Alexandru Bolboaca rejects the notion that software hasn’t become a proper, professional engineering discipline because it’s too young:

It recently dawned on me how often I say or hear the words “our industry is young”. There’s truth in these words. . . .

And then he goes on to explain the many reasons why “too young” is a lame excuse for a lack of professionalism in software.

But I think he misses the real issue why software is mostly written by people who lack the discipline he’d like to see: It’s because software is so easy.

It’s really hard to make a bridge that won’t fall down. It’s much harder yet to make one that not only won’t fall down but is also affordable.

Relatively speaking, software is trivially easy and very cheap. Anybody can start making small programs, just like anybody can stack one rock on top of another. But scaling up from small programs to medium-sized ones is something that actually works—anybody can do it. Scaling up from stacking one rock on top of another to building a stone bridge is another thing altogether, because relatively speaking software is so easy.

I suspect that we’re about to get a test of this notion. Pretty soon now I suspect that materials science will give us some new structural materials that are cheap, extremely strong and very easy to work with. I don’t know what it’ll be—carbon fiber, nano-assembled sapphire, resin—but it’ll be cheap enough and strong enough that any yahoo will be able to put up a structure that’s as easy to build as a lean-to but as sturdy as a house.

My prediction: Once that happens, we’ll see a partial collapse of architecture as an engineering discipline. There’ll still be real architects (because the education programs are so well established), but very quickly only large or public buildings will be designed by real architects. If you can throw up a sturdy building in a few hours for a few dollars, people will totally do that, just like they’ll currently write little programs that do something they need done, even if the programs are otherwise crappy in many ways.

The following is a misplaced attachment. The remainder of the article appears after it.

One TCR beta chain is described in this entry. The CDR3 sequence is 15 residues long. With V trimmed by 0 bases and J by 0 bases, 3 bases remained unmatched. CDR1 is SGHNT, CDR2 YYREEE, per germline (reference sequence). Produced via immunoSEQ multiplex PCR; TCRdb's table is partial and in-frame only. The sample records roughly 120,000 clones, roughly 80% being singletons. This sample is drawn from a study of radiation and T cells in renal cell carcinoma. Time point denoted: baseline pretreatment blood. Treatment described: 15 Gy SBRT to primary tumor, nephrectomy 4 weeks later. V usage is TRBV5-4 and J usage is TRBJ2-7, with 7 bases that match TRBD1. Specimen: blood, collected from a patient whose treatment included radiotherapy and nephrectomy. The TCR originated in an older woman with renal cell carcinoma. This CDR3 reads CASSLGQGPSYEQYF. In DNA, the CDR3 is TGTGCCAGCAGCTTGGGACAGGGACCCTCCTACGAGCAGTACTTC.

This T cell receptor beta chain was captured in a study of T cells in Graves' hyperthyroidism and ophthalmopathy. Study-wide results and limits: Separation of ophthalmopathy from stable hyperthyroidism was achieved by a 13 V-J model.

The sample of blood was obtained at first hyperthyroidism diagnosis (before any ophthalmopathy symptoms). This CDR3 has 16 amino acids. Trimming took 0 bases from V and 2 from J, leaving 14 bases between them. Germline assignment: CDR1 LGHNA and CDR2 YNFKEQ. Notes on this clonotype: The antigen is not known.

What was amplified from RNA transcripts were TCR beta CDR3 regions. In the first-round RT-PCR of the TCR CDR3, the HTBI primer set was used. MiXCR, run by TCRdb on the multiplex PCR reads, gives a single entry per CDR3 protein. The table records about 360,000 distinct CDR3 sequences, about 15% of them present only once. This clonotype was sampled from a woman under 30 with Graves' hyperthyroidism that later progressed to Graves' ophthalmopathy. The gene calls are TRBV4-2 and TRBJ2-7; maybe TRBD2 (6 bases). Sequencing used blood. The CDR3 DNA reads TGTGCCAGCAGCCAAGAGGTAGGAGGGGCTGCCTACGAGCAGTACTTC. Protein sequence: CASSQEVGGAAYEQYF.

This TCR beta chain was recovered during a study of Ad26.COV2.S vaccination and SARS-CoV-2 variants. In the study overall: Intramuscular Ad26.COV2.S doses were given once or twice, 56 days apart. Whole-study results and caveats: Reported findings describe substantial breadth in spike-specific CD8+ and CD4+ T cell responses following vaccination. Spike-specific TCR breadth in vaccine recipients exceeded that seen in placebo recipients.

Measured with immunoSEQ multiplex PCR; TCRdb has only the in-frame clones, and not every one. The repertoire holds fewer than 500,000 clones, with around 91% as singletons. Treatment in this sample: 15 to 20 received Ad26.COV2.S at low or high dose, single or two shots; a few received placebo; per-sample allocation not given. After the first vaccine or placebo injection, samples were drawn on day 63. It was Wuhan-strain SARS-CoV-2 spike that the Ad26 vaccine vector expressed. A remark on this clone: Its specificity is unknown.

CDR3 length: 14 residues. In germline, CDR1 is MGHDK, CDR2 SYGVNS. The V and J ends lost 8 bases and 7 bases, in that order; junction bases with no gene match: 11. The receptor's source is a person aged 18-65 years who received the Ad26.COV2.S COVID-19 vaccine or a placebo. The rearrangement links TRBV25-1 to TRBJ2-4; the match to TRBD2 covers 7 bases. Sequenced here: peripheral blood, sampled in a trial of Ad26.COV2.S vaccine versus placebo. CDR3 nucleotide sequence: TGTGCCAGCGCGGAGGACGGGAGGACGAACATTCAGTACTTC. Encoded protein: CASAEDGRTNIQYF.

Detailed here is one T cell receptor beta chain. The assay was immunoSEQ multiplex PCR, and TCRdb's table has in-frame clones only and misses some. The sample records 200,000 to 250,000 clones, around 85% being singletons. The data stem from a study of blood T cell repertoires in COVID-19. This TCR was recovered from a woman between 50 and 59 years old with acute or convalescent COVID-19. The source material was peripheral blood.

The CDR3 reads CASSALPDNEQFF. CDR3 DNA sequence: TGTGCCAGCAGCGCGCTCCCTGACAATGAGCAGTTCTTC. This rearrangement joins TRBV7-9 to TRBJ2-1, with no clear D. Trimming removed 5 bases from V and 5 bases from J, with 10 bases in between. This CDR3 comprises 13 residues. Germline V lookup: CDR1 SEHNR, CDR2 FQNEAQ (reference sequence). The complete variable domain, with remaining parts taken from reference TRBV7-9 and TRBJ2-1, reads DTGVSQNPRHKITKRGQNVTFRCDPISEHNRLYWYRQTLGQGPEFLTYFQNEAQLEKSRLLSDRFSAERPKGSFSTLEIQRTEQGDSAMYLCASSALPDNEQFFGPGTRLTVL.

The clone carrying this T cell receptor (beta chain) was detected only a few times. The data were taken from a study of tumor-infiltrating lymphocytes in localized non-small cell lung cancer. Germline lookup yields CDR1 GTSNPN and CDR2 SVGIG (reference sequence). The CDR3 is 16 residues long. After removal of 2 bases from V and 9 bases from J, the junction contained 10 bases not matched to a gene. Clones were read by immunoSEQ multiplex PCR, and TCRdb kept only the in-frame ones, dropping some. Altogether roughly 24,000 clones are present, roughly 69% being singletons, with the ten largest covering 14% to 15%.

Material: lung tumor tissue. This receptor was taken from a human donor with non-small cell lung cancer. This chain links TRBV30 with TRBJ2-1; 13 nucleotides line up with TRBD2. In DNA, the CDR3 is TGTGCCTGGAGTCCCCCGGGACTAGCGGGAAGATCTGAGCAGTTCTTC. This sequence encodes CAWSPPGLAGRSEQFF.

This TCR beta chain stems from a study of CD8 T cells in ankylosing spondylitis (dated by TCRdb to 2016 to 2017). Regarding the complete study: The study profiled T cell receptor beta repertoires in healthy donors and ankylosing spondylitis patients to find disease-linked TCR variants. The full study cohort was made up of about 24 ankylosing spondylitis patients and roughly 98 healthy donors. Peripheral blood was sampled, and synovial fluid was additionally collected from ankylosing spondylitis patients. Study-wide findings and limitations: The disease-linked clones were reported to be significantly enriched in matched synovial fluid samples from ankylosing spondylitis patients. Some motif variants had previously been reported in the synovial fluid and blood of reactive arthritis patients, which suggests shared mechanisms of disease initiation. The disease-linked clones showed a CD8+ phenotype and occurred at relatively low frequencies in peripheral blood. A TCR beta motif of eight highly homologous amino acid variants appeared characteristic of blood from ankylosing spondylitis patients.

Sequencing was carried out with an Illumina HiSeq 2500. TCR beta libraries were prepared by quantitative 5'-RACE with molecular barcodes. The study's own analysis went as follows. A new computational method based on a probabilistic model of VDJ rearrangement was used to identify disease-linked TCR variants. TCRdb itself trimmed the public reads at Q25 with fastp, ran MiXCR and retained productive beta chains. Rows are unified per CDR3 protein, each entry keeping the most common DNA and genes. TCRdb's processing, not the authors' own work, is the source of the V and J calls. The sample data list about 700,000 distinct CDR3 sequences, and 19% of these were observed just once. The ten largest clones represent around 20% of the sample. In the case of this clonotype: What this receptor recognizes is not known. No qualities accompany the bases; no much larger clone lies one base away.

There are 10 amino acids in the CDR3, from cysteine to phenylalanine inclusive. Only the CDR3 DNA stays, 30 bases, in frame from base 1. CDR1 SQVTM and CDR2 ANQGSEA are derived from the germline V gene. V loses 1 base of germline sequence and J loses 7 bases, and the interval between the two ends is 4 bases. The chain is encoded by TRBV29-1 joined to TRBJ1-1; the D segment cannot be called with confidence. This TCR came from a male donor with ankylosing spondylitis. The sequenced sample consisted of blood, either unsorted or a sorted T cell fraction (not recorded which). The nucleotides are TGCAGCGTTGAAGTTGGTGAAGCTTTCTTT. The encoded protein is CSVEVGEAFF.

Here’s an idea for an app that someone should write. I call it MeetAt. The code should be pretty straightforward—you could easily enough build it on the guts of any location-aware app.

The user interface is simple. You see a short of list of common contacts (but probably also access to the whole contact list). You pick one or more contacts to whom you’ll send a message in the form of “Hey, let’s meet at [location]!”

Next you see a short list of common locations—home, work, the coffee shop, the library . . . Ideally the list would piggyback on some already existing list of locations that you care about, but in any case it would be configurable.

That’s all pretty obvious, but here’s the (slightly) clever bit: At the top of the list would be a button for “somewhere in between,” and when you clicked it you’d get a list of locations that are in between where you are and where your contact is. (This is assuming that you’ve previously approved sharing location information with one another via this app.)

The easiest implementation of that would be simply to draw a line, find the midpoint, and then do a Google location look-up which will present you with a list of named places near that location. (Or, if you want to be Google-free, something based on Open Street Map or something else.

You could, however, enhance that in a lot of ways. For example, your device could detect if one of you is on foot or on a bicycle or in a car, and could suggest locations that could be reached in about the same amount of time by both parties, given relative travel speeds. If one of you is on a bus, it could identify which upcoming bus stop would be the closest walk for the person on foot.

The app would also generate an expected meeting time, based on whatever travel modes it was expecting people to use.

The result would be a message sent that says, “Let’s met at [location] in [n] minutes,” to which the other person could reply “Okay” with a single click. With a few more clicks, the other person could propose an alternative location or time.

Personally, I’d use an app like that all the time.